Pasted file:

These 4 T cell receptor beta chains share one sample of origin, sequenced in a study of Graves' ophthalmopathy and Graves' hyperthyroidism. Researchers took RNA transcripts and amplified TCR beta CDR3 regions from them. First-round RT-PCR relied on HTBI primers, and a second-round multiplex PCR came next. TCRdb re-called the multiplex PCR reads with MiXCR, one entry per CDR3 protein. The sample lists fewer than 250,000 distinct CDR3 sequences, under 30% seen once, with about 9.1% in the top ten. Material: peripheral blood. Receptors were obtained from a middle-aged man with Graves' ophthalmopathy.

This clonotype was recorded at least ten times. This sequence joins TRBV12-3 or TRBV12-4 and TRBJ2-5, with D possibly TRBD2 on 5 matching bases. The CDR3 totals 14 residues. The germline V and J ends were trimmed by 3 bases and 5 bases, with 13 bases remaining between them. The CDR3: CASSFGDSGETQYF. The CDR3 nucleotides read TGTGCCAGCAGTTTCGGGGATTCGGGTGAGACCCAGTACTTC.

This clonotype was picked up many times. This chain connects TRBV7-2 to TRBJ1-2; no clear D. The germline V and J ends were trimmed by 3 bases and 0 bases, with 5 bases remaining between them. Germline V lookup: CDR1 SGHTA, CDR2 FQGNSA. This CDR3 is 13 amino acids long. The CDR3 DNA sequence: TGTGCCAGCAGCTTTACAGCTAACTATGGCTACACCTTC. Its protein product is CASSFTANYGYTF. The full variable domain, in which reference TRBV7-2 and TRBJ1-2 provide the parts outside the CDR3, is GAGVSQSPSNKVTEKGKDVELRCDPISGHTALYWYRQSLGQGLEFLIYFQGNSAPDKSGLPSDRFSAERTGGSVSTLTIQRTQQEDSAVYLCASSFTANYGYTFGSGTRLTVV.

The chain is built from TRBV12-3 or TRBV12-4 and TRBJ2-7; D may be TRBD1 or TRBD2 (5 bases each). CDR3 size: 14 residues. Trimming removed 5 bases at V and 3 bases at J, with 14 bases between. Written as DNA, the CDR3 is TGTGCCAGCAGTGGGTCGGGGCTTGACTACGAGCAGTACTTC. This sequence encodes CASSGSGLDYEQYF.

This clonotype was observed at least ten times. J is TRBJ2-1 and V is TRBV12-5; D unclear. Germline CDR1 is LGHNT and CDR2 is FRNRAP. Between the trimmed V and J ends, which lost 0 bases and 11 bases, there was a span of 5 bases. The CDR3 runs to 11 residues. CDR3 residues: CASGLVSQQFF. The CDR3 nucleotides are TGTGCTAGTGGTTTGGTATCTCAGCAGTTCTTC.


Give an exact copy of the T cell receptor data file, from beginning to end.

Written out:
These 4 T cell receptor beta chains share one sample of origin, sequenced in a study of Graves' ophthalmopathy and Graves' hyperthyroidism. Researchers took RNA transcripts and amplified TCR beta CDR3 regions from them. First-round RT-PCR relied on HTBI primers, and a second-round multiplex PCR came next. TCRdb re-called the multiplex PCR reads with MiXCR, one entry per CDR3 protein. The sample lists fewer than 250,000 distinct CDR3 sequences, under 30% seen once, with about 9.1% in the top ten. Material: peripheral blood. Receptors were obtained from a middle-aged man with Graves' ophthalmopathy.

This clonotype was recorded at least ten times. This sequence joins TRBV12-3 or TRBV12-4 and TRBJ2-5, with D possibly TRBD2 on 5 matching bases. The CDR3 totals 14 residues. The germline V and J ends were trimmed by 3 bases and 5 bases, with 13 bases remaining between them. The CDR3: CASSFGDSGETQYF. The CDR3 nucleotides read TGTGCCAGCAGTTTCGGGGATTCGGGTGAGACCCAGTACTTC.

This clonotype was picked up many times. This chain connects TRBV7-2 to TRBJ1-2; no clear D. The germline V and J ends were trimmed by 3 bases and 0 bases, with 5 bases remaining between them. Germline V lookup: CDR1 SGHTA, CDR2 FQGNSA. This CDR3 is 13 amino acids long. The CDR3 DNA sequence: TGTGCCAGCAGCTTTACAGCTAACTATGGCTACACCTTC. Its protein product is CASSFTANYGYTF. The full variable domain, in which reference TRBV7-2 and TRBJ1-2 provide the parts outside the CDR3, is GAGVSQSPSNKVTEKGKDVELRCDPISGHTALYWYRQSLGQGLEFLIYFQGNSAPDKSGLPSDRFSAERTGGSVSTLTIQRTQQEDSAVYLCASSFTANYGYTFGSGTRLTVV.

The chain is built from TRBV12-3 or TRBV12-4 and TRBJ2-7; D may be TRBD1 or TRBD2 (5 bases each). CDR3 size: 14 residues. Trimming removed 5 bases at V and 3 bases at J, with 14 bases between. Written as DNA, the CDR3 is TGTGCCAGCAGTGGGTCGGGGCTTGACTACGAGCAGTACTTC. This sequence encodes CASSGSGLDYEQYF.

This clonotype was observed at least ten times. J is TRBJ2-1 and V is TRBV12-5; D unclear. Germline CDR1 is LGHNT and CDR2 is FRNRAP. Between the trimmed V and J ends, which lost 0 bases and 11 bases, there was a span of 5 bases. The CDR3 runs to 11 residues. CDR3 residues: CASGLVSQQFF. The CDR3 nucleotides are TGTGCTAGTGGTTTGGTATCTCAGCAGTTCTTC.